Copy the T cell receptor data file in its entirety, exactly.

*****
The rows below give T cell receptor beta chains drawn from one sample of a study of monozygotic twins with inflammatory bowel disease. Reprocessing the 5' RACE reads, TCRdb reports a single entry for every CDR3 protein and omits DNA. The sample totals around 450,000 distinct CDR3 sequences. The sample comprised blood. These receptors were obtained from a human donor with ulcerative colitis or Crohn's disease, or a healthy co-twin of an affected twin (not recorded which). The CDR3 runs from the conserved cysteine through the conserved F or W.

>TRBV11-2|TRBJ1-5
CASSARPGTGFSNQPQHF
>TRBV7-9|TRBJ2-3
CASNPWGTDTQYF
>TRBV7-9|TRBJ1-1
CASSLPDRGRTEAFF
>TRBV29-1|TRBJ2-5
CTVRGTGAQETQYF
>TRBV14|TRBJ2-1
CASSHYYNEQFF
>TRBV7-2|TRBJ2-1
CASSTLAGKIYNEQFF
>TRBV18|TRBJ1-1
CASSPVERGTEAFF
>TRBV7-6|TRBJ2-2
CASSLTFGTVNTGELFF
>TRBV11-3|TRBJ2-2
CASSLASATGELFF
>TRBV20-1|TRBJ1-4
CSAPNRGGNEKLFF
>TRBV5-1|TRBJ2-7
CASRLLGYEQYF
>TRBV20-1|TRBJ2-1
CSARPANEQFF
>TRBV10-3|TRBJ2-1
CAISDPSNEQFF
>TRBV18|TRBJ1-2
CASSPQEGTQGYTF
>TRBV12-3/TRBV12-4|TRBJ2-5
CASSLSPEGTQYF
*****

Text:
The rows below give T cell receptor beta chains drawn from one sample of a study of monozygotic twins with inflammatory bowel disease. Reprocessing the 5' RACE reads, TCRdb reports a single entry for every CDR3 protein and omits DNA. The sample totals around 450,000 distinct CDR3 sequences. The sample comprised blood. These receptors were obtained from a human donor with ulcerative colitis or Crohn's disease, or a healthy co-twin of an affected twin (not recorded which). The CDR3 runs from the conserved cysteine through the conserved F or W.

>TRBV11-2|TRBJ1-5
CASSARPGTGFSNQPQHF
>TRBV7-9|TRBJ2-3
CASNPWGTDTQYF
>TRBV7-9|TRBJ1-1
CASSLPDRGRTEAFF
>TRBV29-1|TRBJ2-5
CTVRGTGAQETQYF
>TRBV14|TRBJ2-1
CASSHYYNEQFF
>TRBV7-2|TRBJ2-1
CASSTLAGKIYNEQFF
>TRBV18|TRBJ1-1
CASSPVERGTEAFF
>TRBV7-6|TRBJ2-2
CASSLTFGTVNTGELFF
>TRBV11-3|TRBJ2-2
CASSLASATGELFF
>TRBV20-1|TRBJ1-4
CSAPNRGGNEKLFF
>TRBV5-1|TRBJ2-7
CASRLLGYEQYF
>TRBV20-1|TRBJ2-1
CSARPANEQFF
>TRBV10-3|TRBJ2-1
CAISDPSNEQFF
>TRBV18|TRBJ1-2
CASSPQEGTQGYTF
>TRBV12-3/TRBV12-4|TRBJ2-5
CASSLSPEGTQYF